Blast From the Past as Calvin

Vendetta (TV Movie) as James Houston

Sleepy Hollow as Hessian Horseman

Sarah, Plain and Tall: Winter’s End (TV Movie) as Jacob Witting

Kiss Toledo Goodbye as Max

The Prophecy 3: The Ascent as Gabriel

The Opportunists as Victor ‘Vic’ Kelly

Scotland, PA. as Lt. McDuff

Joe Dirt as Clem

America’s Sweethearts as Hal Weidmann

The Affair of the Necklace as Count Cagliostro

The Country Bears as Reed Thimple

Undertaking Betty as Frank Featherbed

Catch Me If You Can as Frank Abagnale

Caesar (TV Movie) as Marcus Portius Cato

Kangaroo Jack as Salvatore ‘Sal’ Maggio

Gigli as Det. Stanley Jacobellis

The Rundown as Hatcher

Man on Fire as Rayburn

Envy as J-Man

The Stepford Wives as Mike Wellington

Around the Bend as Turner Lair

Wedding Crashers as Secretary Cleary

Romance and Cigarettes as Cousin Bo

Domino as Mark Heiss

Click as Morty

Fade to Black as Brewster

Man of the Year as Jack Menken

Hairspray as Wilbur Turnblad

Balls of Fury as Feng

$5 a Day as Nat Parker

The Maiden Heist as Roger Barlow

Life’s a Beach as Roy Callahan

Kill the Irishman as Shondor Birns

The Legend of Harrow Woods as Raven

Dark Horse as Jackie

Seven Psychopaths as Hans

A Late Quartet as Peter Mitchell

As an added bonus, ladies and gentlemen I present to you the dance stylings of Mr. Christopher Walken

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TAXI DRIVER: An appreciation for God’s Lonely Man

TAXI DRIVER: An appreciation for God‘s LonelyMan

Robert De Niro as Travis Bickle


Jodie Foster as Iris


Albert Brooks as Tom


Harvey Keitel (l) as Sport


Leonard Harris as Charles Palantine


Peter Boyle (c) as Wizard


Cybill Shepherd as Betsy

Directed by Martin Scorsese
Written by Paul Schrader

This is a question for my blogger friends. Why do you write a blog? What is that drives you to put words onto the brightness of your computer screen? I know why I do it. I do it because I want to feel as if I am a part of something that is bigger than me. I admit that I get a little rush when I read a favorable comment or when someone likes a review I’ve written. I feel good when I check my page view count for the day and I’ve had a few hundred visitors. That means that all the times that I have sat alone in a dark room watching movie after movie has not been in vain. When I sit at my computer racking my brain for the right words to say I know that someone, somewhere will read what I have written and will appreciate it in some way or another. I am alone as I sit and type, but I am not lonely.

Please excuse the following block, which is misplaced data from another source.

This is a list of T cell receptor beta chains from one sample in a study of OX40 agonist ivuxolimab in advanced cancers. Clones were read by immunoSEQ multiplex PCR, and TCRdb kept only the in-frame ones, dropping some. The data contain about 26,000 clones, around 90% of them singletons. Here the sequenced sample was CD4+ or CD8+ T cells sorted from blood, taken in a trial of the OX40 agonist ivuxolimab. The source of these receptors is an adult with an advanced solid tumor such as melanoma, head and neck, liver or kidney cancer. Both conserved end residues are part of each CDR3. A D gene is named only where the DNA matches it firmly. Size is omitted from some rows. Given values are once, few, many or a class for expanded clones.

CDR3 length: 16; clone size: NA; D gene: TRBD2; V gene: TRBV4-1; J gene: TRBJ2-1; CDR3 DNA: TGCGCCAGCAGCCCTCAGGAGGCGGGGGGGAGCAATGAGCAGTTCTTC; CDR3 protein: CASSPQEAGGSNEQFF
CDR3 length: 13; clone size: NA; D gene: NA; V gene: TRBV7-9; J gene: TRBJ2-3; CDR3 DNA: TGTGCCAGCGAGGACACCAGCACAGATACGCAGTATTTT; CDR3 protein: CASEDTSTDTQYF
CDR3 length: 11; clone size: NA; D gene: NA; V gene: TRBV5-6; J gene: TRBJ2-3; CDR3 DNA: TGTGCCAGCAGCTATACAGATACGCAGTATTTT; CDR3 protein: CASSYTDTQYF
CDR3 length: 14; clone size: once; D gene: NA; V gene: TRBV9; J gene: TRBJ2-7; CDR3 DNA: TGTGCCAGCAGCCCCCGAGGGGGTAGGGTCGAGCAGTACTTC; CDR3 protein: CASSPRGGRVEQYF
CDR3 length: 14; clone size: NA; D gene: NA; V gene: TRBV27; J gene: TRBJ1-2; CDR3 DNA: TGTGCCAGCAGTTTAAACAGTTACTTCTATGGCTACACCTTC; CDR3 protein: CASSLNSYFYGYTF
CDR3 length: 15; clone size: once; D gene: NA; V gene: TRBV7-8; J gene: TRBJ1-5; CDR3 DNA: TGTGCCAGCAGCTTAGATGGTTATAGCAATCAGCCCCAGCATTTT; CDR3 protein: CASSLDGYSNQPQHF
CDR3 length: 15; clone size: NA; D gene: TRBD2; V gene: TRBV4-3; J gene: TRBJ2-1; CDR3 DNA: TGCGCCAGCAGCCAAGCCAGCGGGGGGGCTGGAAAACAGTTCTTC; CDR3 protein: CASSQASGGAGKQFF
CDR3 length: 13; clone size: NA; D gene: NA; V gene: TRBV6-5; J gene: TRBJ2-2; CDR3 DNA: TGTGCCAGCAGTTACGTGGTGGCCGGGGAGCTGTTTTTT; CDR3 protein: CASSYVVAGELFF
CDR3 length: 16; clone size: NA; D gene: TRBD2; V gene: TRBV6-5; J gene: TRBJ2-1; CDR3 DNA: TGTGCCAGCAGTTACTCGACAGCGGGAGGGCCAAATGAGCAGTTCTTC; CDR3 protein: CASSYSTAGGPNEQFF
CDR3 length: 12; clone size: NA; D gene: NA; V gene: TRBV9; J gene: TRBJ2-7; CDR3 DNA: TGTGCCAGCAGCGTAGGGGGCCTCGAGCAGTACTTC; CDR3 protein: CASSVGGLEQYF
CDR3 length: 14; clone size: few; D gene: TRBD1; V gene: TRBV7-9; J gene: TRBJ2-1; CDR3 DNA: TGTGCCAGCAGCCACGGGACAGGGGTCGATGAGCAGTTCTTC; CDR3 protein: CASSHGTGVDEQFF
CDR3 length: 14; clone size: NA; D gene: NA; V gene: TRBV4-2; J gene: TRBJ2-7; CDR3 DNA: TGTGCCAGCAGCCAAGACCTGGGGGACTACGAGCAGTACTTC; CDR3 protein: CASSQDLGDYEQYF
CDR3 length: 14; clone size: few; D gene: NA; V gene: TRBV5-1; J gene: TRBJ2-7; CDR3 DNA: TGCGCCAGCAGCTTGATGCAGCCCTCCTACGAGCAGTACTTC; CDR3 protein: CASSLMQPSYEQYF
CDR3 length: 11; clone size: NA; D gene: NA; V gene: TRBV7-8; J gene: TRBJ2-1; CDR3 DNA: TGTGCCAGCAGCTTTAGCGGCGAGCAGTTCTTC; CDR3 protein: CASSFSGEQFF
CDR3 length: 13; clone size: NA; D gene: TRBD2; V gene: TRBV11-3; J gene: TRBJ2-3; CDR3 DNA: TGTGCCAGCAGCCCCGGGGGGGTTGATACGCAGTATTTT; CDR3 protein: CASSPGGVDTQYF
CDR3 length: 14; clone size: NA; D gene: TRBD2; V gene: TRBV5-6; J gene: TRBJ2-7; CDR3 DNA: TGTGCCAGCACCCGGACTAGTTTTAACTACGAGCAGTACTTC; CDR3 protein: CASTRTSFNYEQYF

In Taxi Driver, Travis Bickle is always alone. Even in scenes where he is surrounded by other people, he is ultimately and painfully alone. In the scene in the diner with his co-workers he is off to one side of the table, slightly separate from the rest. Again, in the diner, this time with Iris, the young prostitute that he feels a need to save, he is still alone. Why? Because his ideas, his way of thinking is so out of tune with hers that they are two people on separate sides of a desert island; always knowing that the other exists, but never making that connection.